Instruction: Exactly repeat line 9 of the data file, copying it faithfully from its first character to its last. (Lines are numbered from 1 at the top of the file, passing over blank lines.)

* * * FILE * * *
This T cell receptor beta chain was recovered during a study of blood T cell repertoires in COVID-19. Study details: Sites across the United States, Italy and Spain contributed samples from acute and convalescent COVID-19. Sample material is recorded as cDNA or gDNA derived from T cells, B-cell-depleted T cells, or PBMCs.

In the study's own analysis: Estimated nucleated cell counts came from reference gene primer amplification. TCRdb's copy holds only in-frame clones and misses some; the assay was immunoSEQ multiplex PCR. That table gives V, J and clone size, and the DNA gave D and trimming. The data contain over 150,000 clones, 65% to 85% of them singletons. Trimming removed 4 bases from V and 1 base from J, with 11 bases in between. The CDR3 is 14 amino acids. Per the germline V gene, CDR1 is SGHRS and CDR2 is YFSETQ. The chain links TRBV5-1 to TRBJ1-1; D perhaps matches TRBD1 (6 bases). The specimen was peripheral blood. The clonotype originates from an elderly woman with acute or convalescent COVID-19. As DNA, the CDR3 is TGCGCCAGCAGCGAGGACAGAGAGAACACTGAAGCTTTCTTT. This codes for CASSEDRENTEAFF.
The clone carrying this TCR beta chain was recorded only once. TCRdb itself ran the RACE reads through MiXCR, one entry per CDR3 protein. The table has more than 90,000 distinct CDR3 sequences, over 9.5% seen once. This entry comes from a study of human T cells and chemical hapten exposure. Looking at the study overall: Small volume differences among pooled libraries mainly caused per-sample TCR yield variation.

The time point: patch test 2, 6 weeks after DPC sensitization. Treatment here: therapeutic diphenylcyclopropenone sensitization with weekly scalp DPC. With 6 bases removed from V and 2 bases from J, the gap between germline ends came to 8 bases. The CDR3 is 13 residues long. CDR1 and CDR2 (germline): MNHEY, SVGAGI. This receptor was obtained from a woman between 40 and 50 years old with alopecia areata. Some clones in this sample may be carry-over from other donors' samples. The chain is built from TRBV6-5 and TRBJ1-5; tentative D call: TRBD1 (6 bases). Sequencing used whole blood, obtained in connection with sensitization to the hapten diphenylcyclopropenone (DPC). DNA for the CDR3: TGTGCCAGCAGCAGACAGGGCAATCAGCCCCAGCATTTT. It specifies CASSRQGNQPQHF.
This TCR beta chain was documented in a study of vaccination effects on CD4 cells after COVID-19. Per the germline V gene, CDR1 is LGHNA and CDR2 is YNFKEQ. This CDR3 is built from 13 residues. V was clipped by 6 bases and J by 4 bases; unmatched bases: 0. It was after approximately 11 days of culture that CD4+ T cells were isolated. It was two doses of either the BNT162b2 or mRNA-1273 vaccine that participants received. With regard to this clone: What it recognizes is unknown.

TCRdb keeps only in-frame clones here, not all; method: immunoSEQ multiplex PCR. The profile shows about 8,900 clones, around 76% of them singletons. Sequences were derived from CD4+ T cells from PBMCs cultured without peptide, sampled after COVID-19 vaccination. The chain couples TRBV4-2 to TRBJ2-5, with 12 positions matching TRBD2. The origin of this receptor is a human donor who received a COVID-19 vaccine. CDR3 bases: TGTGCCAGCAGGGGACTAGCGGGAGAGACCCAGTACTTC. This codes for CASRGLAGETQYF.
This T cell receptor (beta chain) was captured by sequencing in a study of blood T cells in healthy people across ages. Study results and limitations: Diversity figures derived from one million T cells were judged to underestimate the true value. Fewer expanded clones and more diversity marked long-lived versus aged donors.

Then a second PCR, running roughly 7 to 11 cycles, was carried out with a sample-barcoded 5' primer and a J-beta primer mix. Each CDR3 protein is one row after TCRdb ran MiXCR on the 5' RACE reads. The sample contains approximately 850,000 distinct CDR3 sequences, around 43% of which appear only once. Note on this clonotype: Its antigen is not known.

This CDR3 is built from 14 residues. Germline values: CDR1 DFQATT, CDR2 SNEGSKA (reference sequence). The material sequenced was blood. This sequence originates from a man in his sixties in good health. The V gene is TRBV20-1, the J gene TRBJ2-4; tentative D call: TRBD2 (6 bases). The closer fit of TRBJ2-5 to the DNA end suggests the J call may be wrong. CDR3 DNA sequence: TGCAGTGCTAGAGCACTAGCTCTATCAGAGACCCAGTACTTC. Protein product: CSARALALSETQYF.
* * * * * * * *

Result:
This CDR3 is built from 14 residues. Germline values: CDR1 DFQATT, CDR2 SNEGSKA (reference sequence). The material sequenced was blood. This sequence originates from a man in his sixties in good health. The V gene is TRBV20-1, the J gene TRBJ2-4; tentative D call: TRBD2 (6 bases). The closer fit of TRBJ2-5 to the DNA end suggests the J call may be wrong. CDR3 DNA sequence: TGCAGTGCTAGAGCACTAGCTCTATCAGAGACCCAGTACTTC. Protein product: CSARALALSETQYF.